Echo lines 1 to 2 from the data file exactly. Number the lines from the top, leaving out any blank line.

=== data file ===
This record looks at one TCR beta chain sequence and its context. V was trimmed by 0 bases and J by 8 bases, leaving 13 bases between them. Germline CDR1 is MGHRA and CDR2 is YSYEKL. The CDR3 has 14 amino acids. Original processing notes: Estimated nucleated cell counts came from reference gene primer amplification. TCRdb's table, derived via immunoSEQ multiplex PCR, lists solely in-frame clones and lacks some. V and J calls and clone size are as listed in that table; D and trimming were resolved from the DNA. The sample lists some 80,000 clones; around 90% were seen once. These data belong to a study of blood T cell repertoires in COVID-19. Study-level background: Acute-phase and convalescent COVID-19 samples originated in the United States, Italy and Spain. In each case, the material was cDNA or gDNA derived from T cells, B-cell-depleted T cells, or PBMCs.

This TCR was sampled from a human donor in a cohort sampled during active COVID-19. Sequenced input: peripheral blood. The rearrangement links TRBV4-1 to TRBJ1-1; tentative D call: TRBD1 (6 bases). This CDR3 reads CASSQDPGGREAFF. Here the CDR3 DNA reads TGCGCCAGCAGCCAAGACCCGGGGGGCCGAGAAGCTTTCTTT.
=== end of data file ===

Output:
This record looks at one TCR beta chain sequence and its context. V was trimmed by 0 bases and J by 8 bases, leaving 13 bases between them. Germline CDR1 is MGHRA and CDR2 is YSYEKL. The CDR3 has 14 amino acids. Original processing notes: Estimated nucleated cell counts came from reference gene primer amplification. TCRdb's table, derived via immunoSEQ multiplex PCR, lists solely in-frame clones and lacks some. V and J calls and clone size are as listed in that table; D and trimming were resolved from the DNA. The sample lists some 80,000 clones; around 90% were seen once. These data belong to a study of blood T cell repertoires in COVID-19. Study-level background: Acute-phase and convalescent COVID-19 samples originated in the United States, Italy and Spain. In each case, the material was cDNA or gDNA derived from T cells, B-cell-depleted T cells, or PBMCs.

This TCR was sampled from a human donor in a cohort sampled during active COVID-19. Sequenced input: peripheral blood. The rearrangement links TRBV4-1 to TRBJ1-1; tentative D call: TRBD1 (6 bases). This CDR3 reads CASSQDPGGREAFF. Here the CDR3 DNA reads TGCGCCAGCAGCCAAGACCCGGGGGGCCGAGAAGCTTTCTTT.